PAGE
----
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Boston. -- How do you describe the theft of a human egg? The kidnapping of an embryo? The abduction of reproduction?

Start by imagining, if you will, that you are an infertile couple who wanted a biological child badly enough to go through the expense, the indignities, the emotional and hormonal roller coaster of in-vitro fertilization. Imagine the month-by-month hopes and disappointments.

Imagine discovering years later that you do have a child. A boy born to another couple from your egg and possibly your sperm. Or twins carrying your DNA but someone else's name.

Imagine discovering that the "extra" eggs harvested from your body and maybe fertilized by your sperm were cavalierly given to another pair without your knowledge, without your permission. Your genetic material had been "donated" to them by your doctor.

This is the bizarre tale unfolding in California, where two couples are accusing doctors of theft and fraud. But these alleged hTC burglaries didn't take place at some fly-by-night medical office, or by some unknown quack.

This scandal of staggering proportions is said to have occurred at a renowned fertility center at the University of California, Irvine. The doctor being charged is Ricardo Asch, the very man who devised the GIFT procedure that greatly increased the odds of success of in-vitro fertilization. The man who also helped one of the suing couples give birth.

Dr. Asch, along with two partners, is accused of many things, of using unapproved fertility drugs and failing to report thousands of dollars to the university. But the charge that strikes the deepest is that he used eggs and sperm, fresh and frozen embryos, as if they were his to distribute.

Dr. Asch denies all this. He claims to be the victim of extortionists. But along with the mounting evidence accumulating in seven different investigations against him, there a sense of a story that was waiting to happen.

It's been 15 years since the first act of creation took place in a laboratory. The reproductive possibilities that followed the birth of Baby Louise have made our heads spin.

In these years, reproductive "material" has been separated from what we used to think of as the reproductive process. We've seen an egg and a sperm that got together in a petri dish implanted in a third person's womb.

We've seen surrogate wombs, post-menopausal mothers, women giving birth to their own grandchildren.

One result has been the joy of 40,000 couples who became parents. Another has been the dashed hopes of many more who didn't beat the long odds against success. But an unsettling by-product of laboratory creation has been the extra embryos, the spare eggs and sperm, the DNA frozen in suspended animation, ready or not for some later use.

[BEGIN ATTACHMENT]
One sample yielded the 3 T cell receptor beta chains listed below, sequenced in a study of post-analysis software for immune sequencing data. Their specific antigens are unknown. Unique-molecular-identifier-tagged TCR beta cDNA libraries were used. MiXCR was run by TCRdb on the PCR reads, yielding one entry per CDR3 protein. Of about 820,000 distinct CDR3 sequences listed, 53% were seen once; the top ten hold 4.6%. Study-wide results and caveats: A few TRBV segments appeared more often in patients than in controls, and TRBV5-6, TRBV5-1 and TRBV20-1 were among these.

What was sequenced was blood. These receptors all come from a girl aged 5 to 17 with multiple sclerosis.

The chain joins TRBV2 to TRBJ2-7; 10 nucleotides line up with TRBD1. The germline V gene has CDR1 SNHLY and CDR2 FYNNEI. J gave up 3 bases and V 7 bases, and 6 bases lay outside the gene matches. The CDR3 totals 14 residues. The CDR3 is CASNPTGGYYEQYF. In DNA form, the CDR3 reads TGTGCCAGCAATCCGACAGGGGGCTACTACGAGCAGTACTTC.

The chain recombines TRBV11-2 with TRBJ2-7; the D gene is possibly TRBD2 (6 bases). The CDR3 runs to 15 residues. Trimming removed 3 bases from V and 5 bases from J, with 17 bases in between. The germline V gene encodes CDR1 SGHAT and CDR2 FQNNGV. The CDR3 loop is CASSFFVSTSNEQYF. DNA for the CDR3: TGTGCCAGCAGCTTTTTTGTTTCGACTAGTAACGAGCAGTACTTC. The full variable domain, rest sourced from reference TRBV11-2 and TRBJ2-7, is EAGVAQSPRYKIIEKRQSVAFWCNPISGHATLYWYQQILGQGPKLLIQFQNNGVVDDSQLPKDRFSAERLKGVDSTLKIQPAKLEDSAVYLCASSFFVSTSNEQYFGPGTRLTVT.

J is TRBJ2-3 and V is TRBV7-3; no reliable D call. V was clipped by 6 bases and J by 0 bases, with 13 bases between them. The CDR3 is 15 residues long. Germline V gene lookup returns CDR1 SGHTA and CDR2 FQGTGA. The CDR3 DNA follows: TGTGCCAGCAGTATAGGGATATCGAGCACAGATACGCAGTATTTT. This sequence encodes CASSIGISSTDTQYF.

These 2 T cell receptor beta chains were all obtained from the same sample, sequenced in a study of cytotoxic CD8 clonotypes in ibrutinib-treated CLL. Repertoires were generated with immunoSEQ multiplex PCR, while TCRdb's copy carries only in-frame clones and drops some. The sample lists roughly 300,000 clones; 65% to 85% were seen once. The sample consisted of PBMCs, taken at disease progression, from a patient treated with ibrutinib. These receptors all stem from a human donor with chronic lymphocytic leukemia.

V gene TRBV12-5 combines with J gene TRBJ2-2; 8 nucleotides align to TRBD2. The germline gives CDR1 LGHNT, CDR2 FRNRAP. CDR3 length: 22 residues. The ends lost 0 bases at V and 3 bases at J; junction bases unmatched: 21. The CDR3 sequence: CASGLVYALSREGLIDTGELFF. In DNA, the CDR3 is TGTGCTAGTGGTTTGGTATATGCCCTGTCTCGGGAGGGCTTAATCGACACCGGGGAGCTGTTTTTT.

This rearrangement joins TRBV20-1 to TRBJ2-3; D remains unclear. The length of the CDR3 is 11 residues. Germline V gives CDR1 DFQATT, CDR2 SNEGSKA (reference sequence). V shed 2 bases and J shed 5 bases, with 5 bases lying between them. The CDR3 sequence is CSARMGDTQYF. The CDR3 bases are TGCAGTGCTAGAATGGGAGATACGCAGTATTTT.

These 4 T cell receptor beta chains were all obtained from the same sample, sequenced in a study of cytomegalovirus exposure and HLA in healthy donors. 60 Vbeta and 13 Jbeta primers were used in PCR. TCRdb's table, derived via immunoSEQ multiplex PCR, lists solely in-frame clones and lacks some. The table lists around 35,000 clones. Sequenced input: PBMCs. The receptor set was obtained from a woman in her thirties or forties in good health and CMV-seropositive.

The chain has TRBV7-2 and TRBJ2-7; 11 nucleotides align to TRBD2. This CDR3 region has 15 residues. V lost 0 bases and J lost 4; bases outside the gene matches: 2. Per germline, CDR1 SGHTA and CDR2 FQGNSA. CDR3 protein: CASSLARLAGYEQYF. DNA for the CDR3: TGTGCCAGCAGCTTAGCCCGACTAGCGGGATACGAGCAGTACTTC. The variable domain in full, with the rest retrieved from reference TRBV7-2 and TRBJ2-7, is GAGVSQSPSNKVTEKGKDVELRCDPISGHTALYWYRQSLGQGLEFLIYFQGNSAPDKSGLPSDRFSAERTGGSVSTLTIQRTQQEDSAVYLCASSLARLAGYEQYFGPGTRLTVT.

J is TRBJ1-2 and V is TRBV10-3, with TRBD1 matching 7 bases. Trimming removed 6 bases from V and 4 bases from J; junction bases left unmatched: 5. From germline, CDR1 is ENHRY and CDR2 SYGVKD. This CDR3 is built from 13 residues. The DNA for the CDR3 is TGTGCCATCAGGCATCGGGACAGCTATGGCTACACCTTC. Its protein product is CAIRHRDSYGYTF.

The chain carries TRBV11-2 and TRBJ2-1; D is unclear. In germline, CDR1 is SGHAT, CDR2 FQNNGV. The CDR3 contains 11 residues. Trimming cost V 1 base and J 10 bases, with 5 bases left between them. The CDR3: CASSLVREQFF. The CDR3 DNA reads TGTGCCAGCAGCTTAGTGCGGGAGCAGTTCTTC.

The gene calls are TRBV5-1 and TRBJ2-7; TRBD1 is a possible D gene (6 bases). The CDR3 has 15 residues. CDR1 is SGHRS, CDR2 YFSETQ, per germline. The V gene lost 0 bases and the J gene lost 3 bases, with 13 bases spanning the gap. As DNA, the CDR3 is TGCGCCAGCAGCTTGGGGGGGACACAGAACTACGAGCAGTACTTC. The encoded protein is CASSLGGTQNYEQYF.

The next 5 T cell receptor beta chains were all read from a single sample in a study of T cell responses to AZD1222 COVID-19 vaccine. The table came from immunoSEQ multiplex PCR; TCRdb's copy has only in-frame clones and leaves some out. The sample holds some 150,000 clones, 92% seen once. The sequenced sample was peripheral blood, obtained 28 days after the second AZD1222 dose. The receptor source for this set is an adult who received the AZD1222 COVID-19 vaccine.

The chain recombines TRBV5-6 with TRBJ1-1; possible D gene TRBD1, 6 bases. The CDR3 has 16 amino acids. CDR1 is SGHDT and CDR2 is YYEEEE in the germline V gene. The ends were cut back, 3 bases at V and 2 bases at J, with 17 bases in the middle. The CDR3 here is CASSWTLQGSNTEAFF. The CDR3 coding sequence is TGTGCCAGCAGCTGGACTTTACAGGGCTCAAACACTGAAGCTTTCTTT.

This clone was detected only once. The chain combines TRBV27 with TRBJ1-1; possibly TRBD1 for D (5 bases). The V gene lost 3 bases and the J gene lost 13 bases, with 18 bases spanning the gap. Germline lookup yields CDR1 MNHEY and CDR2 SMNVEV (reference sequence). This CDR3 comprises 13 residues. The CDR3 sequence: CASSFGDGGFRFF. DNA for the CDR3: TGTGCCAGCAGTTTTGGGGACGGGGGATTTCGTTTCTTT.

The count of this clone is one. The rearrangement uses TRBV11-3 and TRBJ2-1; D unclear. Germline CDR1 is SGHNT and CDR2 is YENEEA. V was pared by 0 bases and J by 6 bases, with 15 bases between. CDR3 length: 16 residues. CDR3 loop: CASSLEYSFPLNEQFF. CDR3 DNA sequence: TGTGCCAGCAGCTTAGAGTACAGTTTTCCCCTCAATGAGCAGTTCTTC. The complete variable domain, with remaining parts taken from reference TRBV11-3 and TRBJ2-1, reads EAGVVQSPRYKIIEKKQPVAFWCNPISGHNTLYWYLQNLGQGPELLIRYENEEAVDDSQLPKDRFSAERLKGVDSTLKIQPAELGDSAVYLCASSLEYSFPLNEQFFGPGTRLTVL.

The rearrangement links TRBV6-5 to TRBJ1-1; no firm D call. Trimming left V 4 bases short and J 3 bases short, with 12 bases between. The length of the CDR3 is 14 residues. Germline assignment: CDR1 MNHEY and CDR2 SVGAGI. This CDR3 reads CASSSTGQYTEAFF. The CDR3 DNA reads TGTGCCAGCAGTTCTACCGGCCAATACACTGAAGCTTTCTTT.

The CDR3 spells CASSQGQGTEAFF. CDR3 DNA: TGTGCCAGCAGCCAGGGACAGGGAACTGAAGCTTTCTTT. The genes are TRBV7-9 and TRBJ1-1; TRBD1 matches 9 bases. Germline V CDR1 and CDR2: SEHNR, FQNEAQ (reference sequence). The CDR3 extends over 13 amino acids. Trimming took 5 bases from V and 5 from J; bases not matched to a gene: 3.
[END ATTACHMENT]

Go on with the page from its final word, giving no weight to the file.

In the past decade, a couple who died in a plane crash left their embryo in a freezer and left their relatives in a quandary. Another couple sued each other for custody of a frozen embryo as the last remains of their dissolving marriage.

We are also warehousing all sorts of genetic material -- who knows how many embryos, how many eggs, how many vials of sperm? -- from infertility treatments. In a desire to alleviate the desperation and pain of childlessness, we have walked waist-deep into an ethical quagmire.

How hard would it be for a doctor trained to think about eggs as "reproductive material" to decide not to "waste" the leftover "material"? How hard would it be for a doctor whose single goal was to make babies to make them any way he could? This is a field, after all, with remarkably little oversight and even less regulation. Wasn't it likely to happen?

I am not suggesting that egg- or embryo-napping is somehow understandable. This is not in the ethical gray area. If the charges are true, Dr. Asch broke every rule in the book, from the guidelines of informed consent to the laws against burglary. If so, he violated the trust of his patients, violated their bodies and family bonds. If so, he's a thief, plain and simple.

But even if this is a rogue doctor, the fact is that infertility treatment is a medical business typified by too much desperation and far too little caution. It's wide open to abuse.

Today, that's become as clear as a crystal petri dish. One of the stars of the field is now charged with the cruelest and most perverse of ironies. He's accused of tricking infertile couples, who wanted nothing more than to have their own children, into providing children for others.

And in California there are at least four people left wondering about what one anguished father calls "the missing children."

8, Ellen Goodman is a syndicated columnist.

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